Dr. Keith Nurse at 5th Annual Culture Creative Industry Forum
On June 19, the Department of Culture within the Ministry of Education, Culture, Youth & Sport hosted its first day of the 5th Annual Culture Creative Industry Forum (CCIF) at the Belair Community Center in Cay Hill. This year the goal of CCIF 2023, under the theme “The Development of the Creative Industry: The Role of the Individual in Creating Success”, is to place emphasis on what will ensure the successful development of the Culture Creative Industry on St. Maarten.
The second keynote speaker, Dr. Keith Nurse is the President of the College of Science Technology and Applied Arts Trinidad and Tobago. He is the former Principal/CEO of the Sir Arthur Lewis Community College, Saint Lucia. He has worked as Senior Economist and Advisor on Structural Policies and Innovation at the OECD Development Centre in Paris. He is the former World Trade Organization Chair at the University of the West Indies where he served in multiple capacities on each of the three land-based campuses. He is serving his third term as an expert member of the UN Committee for Development Policy. Dr. Nurse is the Chair of Caribbean Tales Worldwide Distribution Inc. and co-founder of the Caribbean Tales Incubator. He is the executive producer of the docudrama “Forward Home: The Power of the Caribbean Diaspora.”
“The creative economy is the main means by which content is now being distributed. If your content is not digitized, the capacity for it to go into global markets or even domestic markets is very much compromised. Creative entrepreneurship requires digital transformation,” says Dr. Keith Nurse.
“Now, many trained specialists and policy analysts, talk about where the approach to kinetic energy is affordable. Where is the money? The money is in trading goods, trading services, and trading intellectual property. It's increasing now in data monetization and also in creative experiences. And it's the latter area that I think that countries like St. Maarten and other Caribbean colonies have the strongest potential because you already have a fairly well-established tourism sector. And for me, the key issue is how we ensure that there is a stronger interface between the tourism sector and the cultural and creative industries.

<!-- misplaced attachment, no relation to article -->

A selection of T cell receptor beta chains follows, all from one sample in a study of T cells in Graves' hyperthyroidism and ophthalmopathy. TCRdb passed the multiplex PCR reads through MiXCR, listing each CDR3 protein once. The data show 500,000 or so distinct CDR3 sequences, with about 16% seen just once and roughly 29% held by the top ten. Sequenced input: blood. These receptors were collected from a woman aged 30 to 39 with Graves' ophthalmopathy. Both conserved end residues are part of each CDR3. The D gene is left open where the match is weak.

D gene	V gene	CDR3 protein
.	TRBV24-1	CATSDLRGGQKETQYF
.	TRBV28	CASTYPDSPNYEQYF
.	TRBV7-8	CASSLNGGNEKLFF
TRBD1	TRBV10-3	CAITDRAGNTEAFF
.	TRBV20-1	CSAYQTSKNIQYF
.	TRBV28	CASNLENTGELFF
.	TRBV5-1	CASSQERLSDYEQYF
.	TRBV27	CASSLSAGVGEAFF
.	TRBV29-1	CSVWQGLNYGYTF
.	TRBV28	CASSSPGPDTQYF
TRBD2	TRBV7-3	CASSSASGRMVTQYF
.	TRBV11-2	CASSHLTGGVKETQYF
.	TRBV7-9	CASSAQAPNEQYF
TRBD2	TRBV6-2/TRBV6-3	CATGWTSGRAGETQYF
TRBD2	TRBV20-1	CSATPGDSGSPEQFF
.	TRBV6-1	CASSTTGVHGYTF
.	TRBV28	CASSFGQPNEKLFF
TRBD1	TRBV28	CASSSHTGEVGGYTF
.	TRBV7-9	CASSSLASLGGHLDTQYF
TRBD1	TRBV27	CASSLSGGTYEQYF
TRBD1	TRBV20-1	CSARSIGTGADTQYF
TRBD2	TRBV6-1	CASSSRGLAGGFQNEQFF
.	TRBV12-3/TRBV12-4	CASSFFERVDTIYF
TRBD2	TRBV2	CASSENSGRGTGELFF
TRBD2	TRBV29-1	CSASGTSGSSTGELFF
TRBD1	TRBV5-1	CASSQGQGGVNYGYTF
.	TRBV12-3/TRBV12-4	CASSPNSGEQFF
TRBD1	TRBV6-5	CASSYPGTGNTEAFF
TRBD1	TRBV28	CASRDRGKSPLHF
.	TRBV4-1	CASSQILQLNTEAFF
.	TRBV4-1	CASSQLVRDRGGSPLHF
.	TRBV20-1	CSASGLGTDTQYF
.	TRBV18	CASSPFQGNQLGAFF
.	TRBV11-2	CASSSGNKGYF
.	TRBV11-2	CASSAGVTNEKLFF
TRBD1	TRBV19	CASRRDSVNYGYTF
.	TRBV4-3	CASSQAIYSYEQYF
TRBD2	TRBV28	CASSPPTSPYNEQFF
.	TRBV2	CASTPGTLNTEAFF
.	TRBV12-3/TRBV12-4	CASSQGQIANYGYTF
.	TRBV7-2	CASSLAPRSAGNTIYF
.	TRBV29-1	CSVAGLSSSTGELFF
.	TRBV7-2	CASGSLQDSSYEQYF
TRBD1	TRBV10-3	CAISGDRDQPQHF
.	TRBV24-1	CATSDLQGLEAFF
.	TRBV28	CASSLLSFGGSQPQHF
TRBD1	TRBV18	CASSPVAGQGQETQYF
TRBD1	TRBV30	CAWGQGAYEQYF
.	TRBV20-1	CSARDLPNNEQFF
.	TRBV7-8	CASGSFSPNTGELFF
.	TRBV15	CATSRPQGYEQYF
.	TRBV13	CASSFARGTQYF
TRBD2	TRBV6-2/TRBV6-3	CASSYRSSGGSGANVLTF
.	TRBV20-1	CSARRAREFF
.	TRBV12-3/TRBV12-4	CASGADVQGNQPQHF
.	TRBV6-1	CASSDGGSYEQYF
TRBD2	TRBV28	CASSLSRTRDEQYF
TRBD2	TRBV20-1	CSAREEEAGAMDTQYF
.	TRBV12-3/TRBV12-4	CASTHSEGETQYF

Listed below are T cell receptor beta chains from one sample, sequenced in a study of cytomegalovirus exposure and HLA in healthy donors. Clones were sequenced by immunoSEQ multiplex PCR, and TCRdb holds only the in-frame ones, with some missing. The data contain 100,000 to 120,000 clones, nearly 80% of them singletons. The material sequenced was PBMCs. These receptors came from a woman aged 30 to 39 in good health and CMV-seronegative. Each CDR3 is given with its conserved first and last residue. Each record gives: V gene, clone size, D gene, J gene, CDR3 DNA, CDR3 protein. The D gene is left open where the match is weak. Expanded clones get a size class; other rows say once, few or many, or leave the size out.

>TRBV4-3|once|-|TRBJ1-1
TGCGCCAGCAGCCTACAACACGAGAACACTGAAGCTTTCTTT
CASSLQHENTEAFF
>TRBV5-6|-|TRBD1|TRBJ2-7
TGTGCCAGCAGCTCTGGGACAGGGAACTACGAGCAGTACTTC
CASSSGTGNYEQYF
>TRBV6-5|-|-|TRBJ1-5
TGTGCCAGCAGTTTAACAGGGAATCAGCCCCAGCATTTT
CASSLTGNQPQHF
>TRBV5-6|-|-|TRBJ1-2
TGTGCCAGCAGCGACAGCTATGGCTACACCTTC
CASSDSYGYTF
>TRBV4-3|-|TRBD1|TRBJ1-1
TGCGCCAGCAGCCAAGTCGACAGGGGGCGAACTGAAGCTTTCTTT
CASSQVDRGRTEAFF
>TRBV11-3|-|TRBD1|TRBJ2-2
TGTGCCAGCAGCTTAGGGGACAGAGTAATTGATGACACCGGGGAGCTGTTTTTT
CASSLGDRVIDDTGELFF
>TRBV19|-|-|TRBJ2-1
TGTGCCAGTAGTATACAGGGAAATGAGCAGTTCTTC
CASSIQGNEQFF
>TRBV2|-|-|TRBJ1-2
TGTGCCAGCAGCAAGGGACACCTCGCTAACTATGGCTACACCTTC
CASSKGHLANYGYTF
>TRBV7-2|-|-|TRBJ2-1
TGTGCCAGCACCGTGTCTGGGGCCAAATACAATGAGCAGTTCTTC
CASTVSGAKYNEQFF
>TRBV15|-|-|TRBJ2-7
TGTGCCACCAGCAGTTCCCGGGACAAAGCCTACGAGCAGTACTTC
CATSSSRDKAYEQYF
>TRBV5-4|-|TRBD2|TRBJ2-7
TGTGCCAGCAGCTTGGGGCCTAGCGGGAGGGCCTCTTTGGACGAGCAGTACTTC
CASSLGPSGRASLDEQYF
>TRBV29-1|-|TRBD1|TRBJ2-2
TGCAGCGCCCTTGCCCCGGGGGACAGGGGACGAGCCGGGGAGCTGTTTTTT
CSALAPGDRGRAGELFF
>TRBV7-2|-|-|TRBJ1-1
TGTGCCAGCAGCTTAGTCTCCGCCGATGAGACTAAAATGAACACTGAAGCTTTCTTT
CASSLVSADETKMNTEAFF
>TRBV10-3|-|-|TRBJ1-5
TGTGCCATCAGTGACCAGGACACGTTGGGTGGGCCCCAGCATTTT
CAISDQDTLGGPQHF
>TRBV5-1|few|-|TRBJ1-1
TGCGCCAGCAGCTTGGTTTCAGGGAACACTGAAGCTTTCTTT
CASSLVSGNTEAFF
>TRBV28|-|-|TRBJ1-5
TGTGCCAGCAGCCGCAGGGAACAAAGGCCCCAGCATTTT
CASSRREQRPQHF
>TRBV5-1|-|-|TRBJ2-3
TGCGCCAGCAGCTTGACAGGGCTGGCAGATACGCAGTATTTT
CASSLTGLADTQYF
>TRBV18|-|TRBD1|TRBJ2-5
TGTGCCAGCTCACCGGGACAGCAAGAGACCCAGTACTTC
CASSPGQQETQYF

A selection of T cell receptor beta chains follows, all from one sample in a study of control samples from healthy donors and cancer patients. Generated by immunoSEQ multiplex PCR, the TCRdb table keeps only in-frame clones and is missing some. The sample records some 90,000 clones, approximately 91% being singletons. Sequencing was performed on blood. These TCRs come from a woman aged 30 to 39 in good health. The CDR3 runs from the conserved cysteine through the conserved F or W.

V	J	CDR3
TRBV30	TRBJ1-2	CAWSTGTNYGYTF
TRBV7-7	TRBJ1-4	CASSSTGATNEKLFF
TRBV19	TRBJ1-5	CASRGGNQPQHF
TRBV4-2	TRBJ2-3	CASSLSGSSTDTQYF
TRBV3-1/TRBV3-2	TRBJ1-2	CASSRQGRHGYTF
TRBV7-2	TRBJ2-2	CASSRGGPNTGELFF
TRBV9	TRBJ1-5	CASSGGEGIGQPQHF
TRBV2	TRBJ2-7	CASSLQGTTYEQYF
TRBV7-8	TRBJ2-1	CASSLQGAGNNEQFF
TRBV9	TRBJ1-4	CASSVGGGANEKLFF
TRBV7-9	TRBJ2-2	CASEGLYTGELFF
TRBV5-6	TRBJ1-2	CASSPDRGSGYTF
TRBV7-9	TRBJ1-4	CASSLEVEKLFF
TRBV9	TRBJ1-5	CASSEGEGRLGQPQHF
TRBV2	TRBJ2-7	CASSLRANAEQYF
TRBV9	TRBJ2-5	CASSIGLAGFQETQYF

When visitors come to our islands, often they want to find something to do other than being on the beach. St. Maarten, like many other Caribbean countries, has a very interesting story to tell. It's quite remarkable in the Caribbean. Every little island has a lot of commonalities with its neighbors, but there's also a lot that differentiates it. You want to be able to exploit that and talk about how you can generate this new tourism product beyond the beach, beyond the hotel, and beyond the airport.
Another key unit of potential growth is initially referred to as festivalization. There's an increasing demand for experiences, particularly festivals. Festivals have a strong capacity to generate both definition and intellectual property branding. Every major city is investing in destination - using festivals and events to create traffic to the destination, to brand the destination, and to brand products from the destination. Aligning those brands with the event festival makes them more memorable and global.
The third area, and this is something I'm working on currently and I think it has potential here in St. Maarten is to target the growth of digital animation, media, gaming, you name it. Just to illustrate the point, the gaming sector earns more than music, film, and book publishing combined. It's growing at a rapid rate. And the interesting thing about this is that gaming is growing beyond entertainment. It's also being used in education.
The challenge is in our mindset and the way we view the creative industries. We are still purely thinking about the arts as recreation and entertainment, when in fact, it is being used in potential growth areas or way beyond that. One of the things I've been making proposals on is how we now generate creative content for the education sector. One thing that COVID did for us as a benefit is show us the importance of online education. But with online education or digital education, there is an increasing demand for trained people in more creative ways. For example, when we need to train our young people about climate change, are we going to need foreign content? Is it going to be specific to our requirements or our needs that deal with sea level rise, and an increase of mosquitoes? That's something I would like St Maarten to potentially become involved in.”
The Culture Creative Industry Forum will be continuing tomorrow, June 20th, at 8 am. Persons interested are encouraged to register online at https://forms.office.com/r/gZD0n5PHNY or come in person to the Belair Community Center. Persons who are unable of being there in person, also have the opportunity to join via the Facebook page of the Department of Culture Facebook@DOCSXM starting at 9:00 am until 5:00 pm.